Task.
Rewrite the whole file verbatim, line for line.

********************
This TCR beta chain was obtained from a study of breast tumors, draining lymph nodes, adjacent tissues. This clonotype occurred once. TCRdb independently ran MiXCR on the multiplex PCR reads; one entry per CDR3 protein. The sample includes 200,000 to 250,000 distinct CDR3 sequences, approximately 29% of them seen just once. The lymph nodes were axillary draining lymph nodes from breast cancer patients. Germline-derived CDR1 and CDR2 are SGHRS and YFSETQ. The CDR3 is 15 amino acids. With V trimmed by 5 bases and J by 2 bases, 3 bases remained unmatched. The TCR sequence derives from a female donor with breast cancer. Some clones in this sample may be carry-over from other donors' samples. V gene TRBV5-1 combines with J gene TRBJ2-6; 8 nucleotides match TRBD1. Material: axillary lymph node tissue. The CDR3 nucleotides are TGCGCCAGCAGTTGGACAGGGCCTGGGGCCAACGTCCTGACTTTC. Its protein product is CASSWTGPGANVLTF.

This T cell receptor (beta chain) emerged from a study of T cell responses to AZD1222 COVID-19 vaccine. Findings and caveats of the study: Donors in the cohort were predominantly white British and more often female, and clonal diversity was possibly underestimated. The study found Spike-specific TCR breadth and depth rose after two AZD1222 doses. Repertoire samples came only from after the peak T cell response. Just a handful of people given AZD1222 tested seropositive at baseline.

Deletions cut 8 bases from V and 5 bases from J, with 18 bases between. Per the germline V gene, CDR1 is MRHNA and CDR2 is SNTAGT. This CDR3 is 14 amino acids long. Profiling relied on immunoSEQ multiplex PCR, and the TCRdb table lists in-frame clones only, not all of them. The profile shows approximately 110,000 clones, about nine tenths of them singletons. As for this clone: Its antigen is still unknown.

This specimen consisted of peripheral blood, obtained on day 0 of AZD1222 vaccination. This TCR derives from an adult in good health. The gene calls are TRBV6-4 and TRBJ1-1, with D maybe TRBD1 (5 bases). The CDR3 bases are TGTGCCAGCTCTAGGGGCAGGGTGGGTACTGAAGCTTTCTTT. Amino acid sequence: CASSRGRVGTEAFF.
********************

This TCR beta chain was obtained from a study of breast tumors, draining lymph nodes, adjacent tissues. This clonotype occurred once. TCRdb independently ran MiXCR on the multiplex PCR reads; one entry per CDR3 protein. The sample includes 200,000 to 250,000 distinct CDR3 sequences, approximately 29% of them seen just once. The lymph nodes were axillary draining lymph nodes from breast cancer patients. Germline-derived CDR1 and CDR2 are SGHRS and YFSETQ. The CDR3 is 15 amino acids. With V trimmed by 5 bases and J by 2 bases, 3 bases remained unmatched. The TCR sequence derives from a female donor with breast cancer. Some clones in this sample may be carry-over from other donors' samples. V gene TRBV5-1 combines with J gene TRBJ2-6; 8 nucleotides match TRBD1. Material: axillary lymph node tissue. The CDR3 nucleotides are TGCGCCAGCAGTTGGACAGGGCCTGGGGCCAACGTCCTGACTTTC. Its protein product is CASSWTGPGANVLTF.

This T cell receptor (beta chain) emerged from a study of T cell responses to AZD1222 COVID-19 vaccine. Findings and caveats of the study: Donors in the cohort were predominantly white British and more often female, and clonal diversity was possibly underestimated. The study found Spike-specific TCR breadth and depth rose after two AZD1222 doses. Repertoire samples came only from after the peak T cell response. Just a handful of people given AZD1222 tested seropositive at baseline.

Deletions cut 8 bases from V and 5 bases from J, with 18 bases between. Per the germline V gene, CDR1 is MRHNA and CDR2 is SNTAGT. This CDR3 is 14 amino acids long. Profiling relied on immunoSEQ multiplex PCR, and the TCRdb table lists in-frame clones only, not all of them. The profile shows approximately 110,000 clones, about nine tenths of them singletons. As for this clone: Its antigen is still unknown.

This specimen consisted of peripheral blood, obtained on day 0 of AZD1222 vaccination. This TCR derives from an adult in good health. The gene calls are TRBV6-4 and TRBJ1-1, with D maybe TRBD1 (5 bases). The CDR3 bases are TGTGCCAGCTCTAGGGGCAGGGTGGGTACTGAAGCTTTCTTT. Amino acid sequence: CASSRGRVGTEAFF.